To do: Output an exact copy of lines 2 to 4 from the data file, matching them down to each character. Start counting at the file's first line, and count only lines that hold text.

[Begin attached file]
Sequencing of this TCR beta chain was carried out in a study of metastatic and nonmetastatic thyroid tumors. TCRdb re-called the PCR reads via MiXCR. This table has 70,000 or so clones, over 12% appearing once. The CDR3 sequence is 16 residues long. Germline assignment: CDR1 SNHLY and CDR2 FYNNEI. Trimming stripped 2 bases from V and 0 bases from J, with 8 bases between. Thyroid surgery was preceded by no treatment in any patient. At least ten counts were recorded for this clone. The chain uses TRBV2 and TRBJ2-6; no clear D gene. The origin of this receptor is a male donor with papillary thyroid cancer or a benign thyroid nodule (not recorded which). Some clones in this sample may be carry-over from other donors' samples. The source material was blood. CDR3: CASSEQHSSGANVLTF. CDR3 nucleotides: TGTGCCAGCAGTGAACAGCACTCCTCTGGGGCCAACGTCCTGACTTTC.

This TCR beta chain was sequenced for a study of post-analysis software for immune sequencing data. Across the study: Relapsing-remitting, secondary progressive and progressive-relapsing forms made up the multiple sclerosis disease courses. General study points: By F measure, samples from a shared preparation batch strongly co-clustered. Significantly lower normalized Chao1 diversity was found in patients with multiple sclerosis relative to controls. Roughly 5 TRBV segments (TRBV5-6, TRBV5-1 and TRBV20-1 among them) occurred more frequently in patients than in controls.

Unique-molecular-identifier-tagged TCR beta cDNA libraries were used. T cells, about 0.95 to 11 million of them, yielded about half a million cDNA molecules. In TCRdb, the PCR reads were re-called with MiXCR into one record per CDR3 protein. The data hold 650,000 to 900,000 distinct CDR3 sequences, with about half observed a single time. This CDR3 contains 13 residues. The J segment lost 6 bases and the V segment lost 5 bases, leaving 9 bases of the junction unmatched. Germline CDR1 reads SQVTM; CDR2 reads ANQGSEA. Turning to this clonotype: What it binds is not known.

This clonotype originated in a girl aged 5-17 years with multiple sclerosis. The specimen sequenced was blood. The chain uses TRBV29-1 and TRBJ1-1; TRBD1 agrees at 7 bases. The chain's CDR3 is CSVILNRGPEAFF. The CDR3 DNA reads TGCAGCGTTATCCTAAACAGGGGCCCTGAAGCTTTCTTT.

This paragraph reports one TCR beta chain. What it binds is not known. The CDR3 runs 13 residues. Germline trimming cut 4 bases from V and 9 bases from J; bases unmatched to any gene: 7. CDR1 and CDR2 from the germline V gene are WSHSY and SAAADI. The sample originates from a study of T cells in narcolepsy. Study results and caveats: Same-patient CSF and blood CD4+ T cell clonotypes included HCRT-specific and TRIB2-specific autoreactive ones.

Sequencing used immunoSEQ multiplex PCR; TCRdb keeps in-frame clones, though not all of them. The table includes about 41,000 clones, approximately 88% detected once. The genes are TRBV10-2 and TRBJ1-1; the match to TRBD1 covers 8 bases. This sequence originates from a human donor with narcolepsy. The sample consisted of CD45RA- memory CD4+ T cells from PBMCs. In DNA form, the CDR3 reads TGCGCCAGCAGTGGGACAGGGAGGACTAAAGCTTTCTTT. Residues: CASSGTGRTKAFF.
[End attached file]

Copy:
This TCR beta chain was sequenced for a study of post-analysis software for immune sequencing data. Across the study: Relapsing-remitting, secondary progressive and progressive-relapsing forms made up the multiple sclerosis disease courses. General study points: By F measure, samples from a shared preparation batch strongly co-clustered. Significantly lower normalized Chao1 diversity was found in patients with multiple sclerosis relative to controls. Roughly 5 TRBV segments (TRBV5-6, TRBV5-1 and TRBV20-1 among them) occurred more frequently in patients than in controls.

Unique-molecular-identifier-tagged TCR beta cDNA libraries were used. T cells, about 0.95 to 11 million of them, yielded about half a million cDNA molecules. In TCRdb, the PCR reads were re-called with MiXCR into one record per CDR3 protein. The data hold 650,000 to 900,000 distinct CDR3 sequences, with about half observed a single time. This CDR3 contains 13 residues. The J segment lost 6 bases and the V segment lost 5 bases, leaving 9 bases of the junction unmatched. Germline CDR1 reads SQVTM; CDR2 reads ANQGSEA. Turning to this clonotype: What it binds is not known.

This clonotype originated in a girl aged 5-17 years with multiple sclerosis. The specimen sequenced was blood. The chain uses TRBV29-1 and TRBJ1-1; TRBD1 agrees at 7 bases. The chain's CDR3 is CSVILNRGPEAFF. The CDR3 DNA reads TGCAGCGTTATCCTAAACAGGGGCCCTGAAGCTTTCTTT.